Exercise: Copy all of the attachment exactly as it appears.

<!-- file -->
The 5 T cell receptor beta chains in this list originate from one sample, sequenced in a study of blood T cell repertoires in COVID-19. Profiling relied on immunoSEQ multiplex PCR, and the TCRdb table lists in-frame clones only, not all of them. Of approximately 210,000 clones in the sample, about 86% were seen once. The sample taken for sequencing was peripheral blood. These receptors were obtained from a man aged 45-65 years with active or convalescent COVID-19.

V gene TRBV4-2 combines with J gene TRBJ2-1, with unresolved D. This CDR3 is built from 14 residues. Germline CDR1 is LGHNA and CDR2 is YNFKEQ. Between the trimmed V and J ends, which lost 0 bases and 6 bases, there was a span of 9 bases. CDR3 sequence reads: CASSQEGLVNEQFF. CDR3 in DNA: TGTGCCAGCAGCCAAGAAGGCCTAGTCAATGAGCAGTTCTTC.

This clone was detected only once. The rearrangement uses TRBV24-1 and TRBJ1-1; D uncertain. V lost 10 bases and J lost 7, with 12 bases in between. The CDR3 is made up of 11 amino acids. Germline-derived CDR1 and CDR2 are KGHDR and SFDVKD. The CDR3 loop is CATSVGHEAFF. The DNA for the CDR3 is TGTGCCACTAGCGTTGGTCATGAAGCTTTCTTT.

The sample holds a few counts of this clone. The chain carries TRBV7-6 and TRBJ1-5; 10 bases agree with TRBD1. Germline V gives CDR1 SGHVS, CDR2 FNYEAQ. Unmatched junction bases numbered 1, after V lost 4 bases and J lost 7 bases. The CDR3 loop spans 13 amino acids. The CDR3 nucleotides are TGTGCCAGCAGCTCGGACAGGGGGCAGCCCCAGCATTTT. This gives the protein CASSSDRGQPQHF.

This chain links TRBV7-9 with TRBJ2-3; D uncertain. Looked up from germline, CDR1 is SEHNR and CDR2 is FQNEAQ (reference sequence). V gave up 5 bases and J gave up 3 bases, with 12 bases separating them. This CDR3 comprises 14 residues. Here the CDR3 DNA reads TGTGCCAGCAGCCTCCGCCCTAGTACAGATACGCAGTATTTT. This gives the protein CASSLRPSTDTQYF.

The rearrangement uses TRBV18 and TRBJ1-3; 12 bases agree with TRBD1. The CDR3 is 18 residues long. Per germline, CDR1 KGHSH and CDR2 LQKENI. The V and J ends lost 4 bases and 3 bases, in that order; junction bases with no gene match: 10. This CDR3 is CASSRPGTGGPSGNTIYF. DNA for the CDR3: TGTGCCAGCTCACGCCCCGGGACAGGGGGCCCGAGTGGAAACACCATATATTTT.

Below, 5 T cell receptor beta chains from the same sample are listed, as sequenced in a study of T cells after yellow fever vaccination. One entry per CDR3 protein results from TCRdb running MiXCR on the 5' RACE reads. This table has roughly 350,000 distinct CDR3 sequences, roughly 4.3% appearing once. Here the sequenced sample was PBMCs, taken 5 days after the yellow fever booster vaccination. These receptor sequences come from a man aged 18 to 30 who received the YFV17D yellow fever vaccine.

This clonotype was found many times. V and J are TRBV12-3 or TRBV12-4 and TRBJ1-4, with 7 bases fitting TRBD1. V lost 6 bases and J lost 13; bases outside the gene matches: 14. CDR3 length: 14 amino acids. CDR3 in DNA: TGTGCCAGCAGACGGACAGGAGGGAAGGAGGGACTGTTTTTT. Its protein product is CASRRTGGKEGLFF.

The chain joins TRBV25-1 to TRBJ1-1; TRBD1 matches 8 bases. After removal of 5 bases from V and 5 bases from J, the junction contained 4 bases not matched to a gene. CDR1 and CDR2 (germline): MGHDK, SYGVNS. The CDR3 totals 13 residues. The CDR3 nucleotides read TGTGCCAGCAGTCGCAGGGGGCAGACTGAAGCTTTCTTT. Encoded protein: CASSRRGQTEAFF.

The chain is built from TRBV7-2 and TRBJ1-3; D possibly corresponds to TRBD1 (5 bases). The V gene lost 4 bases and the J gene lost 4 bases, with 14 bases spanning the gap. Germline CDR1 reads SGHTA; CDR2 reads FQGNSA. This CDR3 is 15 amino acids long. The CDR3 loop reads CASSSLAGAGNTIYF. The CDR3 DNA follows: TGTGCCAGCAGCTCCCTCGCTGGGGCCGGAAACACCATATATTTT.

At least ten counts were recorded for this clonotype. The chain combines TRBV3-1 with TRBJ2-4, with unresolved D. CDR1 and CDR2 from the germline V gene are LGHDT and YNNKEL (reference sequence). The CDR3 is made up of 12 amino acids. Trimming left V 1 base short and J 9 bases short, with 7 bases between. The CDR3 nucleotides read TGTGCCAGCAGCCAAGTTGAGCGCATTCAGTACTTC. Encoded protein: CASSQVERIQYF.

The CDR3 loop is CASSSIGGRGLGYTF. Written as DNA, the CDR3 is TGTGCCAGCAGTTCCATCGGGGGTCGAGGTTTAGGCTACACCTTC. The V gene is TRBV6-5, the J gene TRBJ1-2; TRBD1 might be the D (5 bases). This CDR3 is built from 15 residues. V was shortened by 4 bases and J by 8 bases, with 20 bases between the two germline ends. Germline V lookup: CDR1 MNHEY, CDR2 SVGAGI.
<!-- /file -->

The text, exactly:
The 5 T cell receptor beta chains in this list originate from one sample, sequenced in a study of blood T cell repertoires in COVID-19. Profiling relied on immunoSEQ multiplex PCR, and the TCRdb table lists in-frame clones only, not all of them. Of approximately 210,000 clones in the sample, about 86% were seen once. The sample taken for sequencing was peripheral blood. These receptors were obtained from a man aged 45-65 years with active or convalescent COVID-19.

V gene TRBV4-2 combines with J gene TRBJ2-1, with unresolved D. This CDR3 is built from 14 residues. Germline CDR1 is LGHNA and CDR2 is YNFKEQ. Between the trimmed V and J ends, which lost 0 bases and 6 bases, there was a span of 9 bases. CDR3 sequence reads: CASSQEGLVNEQFF. CDR3 in DNA: TGTGCCAGCAGCCAAGAAGGCCTAGTCAATGAGCAGTTCTTC.

This clone was detected only once. The rearrangement uses TRBV24-1 and TRBJ1-1; D uncertain. V lost 10 bases and J lost 7, with 12 bases in between. The CDR3 is made up of 11 amino acids. Germline-derived CDR1 and CDR2 are KGHDR and SFDVKD. The CDR3 loop is CATSVGHEAFF. The DNA for the CDR3 is TGTGCCACTAGCGTTGGTCATGAAGCTTTCTTT.

The sample holds a few counts of this clone. The chain carries TRBV7-6 and TRBJ1-5; 10 bases agree with TRBD1. Germline V gives CDR1 SGHVS, CDR2 FNYEAQ. Unmatched junction bases numbered 1, after V lost 4 bases and J lost 7 bases. The CDR3 loop spans 13 amino acids. The CDR3 nucleotides are TGTGCCAGCAGCTCGGACAGGGGGCAGCCCCAGCATTTT. This gives the protein CASSSDRGQPQHF.

This chain links TRBV7-9 with TRBJ2-3; D uncertain. Looked up from germline, CDR1 is SEHNR and CDR2 is FQNEAQ (reference sequence). V gave up 5 bases and J gave up 3 bases, with 12 bases separating them. This CDR3 comprises 14 residues. Here the CDR3 DNA reads TGTGCCAGCAGCCTCCGCCCTAGTACAGATACGCAGTATTTT. This gives the protein CASSLRPSTDTQYF.

The rearrangement uses TRBV18 and TRBJ1-3; 12 bases agree with TRBD1. The CDR3 is 18 residues long. Per germline, CDR1 KGHSH and CDR2 LQKENI. The V and J ends lost 4 bases and 3 bases, in that order; junction bases with no gene match: 10. This CDR3 is CASSRPGTGGPSGNTIYF. DNA for the CDR3: TGTGCCAGCTCACGCCCCGGGACAGGGGGCCCGAGTGGAAACACCATATATTTT.

Below, 5 T cell receptor beta chains from the same sample are listed, as sequenced in a study of T cells after yellow fever vaccination. One entry per CDR3 protein results from TCRdb running MiXCR on the 5' RACE reads. This table has roughly 350,000 distinct CDR3 sequences, roughly 4.3% appearing once. Here the sequenced sample was PBMCs, taken 5 days after the yellow fever booster vaccination. These receptor sequences come from a man aged 18 to 30 who received the YFV17D yellow fever vaccine.

This clonotype was found many times. V and J are TRBV12-3 or TRBV12-4 and TRBJ1-4, with 7 bases fitting TRBD1. V lost 6 bases and J lost 13; bases outside the gene matches: 14. CDR3 length: 14 amino acids. CDR3 in DNA: TGTGCCAGCAGACGGACAGGAGGGAAGGAGGGACTGTTTTTT. Its protein product is CASRRTGGKEGLFF.

The chain joins TRBV25-1 to TRBJ1-1; TRBD1 matches 8 bases. After removal of 5 bases from V and 5 bases from J, the junction contained 4 bases not matched to a gene. CDR1 and CDR2 (germline): MGHDK, SYGVNS. The CDR3 totals 13 residues. The CDR3 nucleotides read TGTGCCAGCAGTCGCAGGGGGCAGACTGAAGCTTTCTTT. Encoded protein: CASSRRGQTEAFF.

The chain is built from TRBV7-2 and TRBJ1-3; D possibly corresponds to TRBD1 (5 bases). The V gene lost 4 bases and the J gene lost 4 bases, with 14 bases spanning the gap. Germline CDR1 reads SGHTA; CDR2 reads FQGNSA. This CDR3 is 15 amino acids long. The CDR3 loop reads CASSSLAGAGNTIYF. The CDR3 DNA follows: TGTGCCAGCAGCTCCCTCGCTGGGGCCGGAAACACCATATATTTT.

At least ten counts were recorded for this clonotype. The chain combines TRBV3-1 with TRBJ2-4, with unresolved D. CDR1 and CDR2 from the germline V gene are LGHDT and YNNKEL (reference sequence). The CDR3 is made up of 12 amino acids. Trimming left V 1 base short and J 9 bases short, with 7 bases between. The CDR3 nucleotides read TGTGCCAGCAGCCAAGTTGAGCGCATTCAGTACTTC. Encoded protein: CASSQVERIQYF.

The CDR3 loop is CASSSIGGRGLGYTF. Written as DNA, the CDR3 is TGTGCCAGCAGTTCCATCGGGGGTCGAGGTTTAGGCTACACCTTC. The V gene is TRBV6-5, the J gene TRBJ1-2; TRBD1 might be the D (5 bases). This CDR3 is built from 15 residues. V was shortened by 4 bases and J by 8 bases, with 20 bases between the two germline ends. Germline V lookup: CDR1 MNHEY, CDR2 SVGAGI.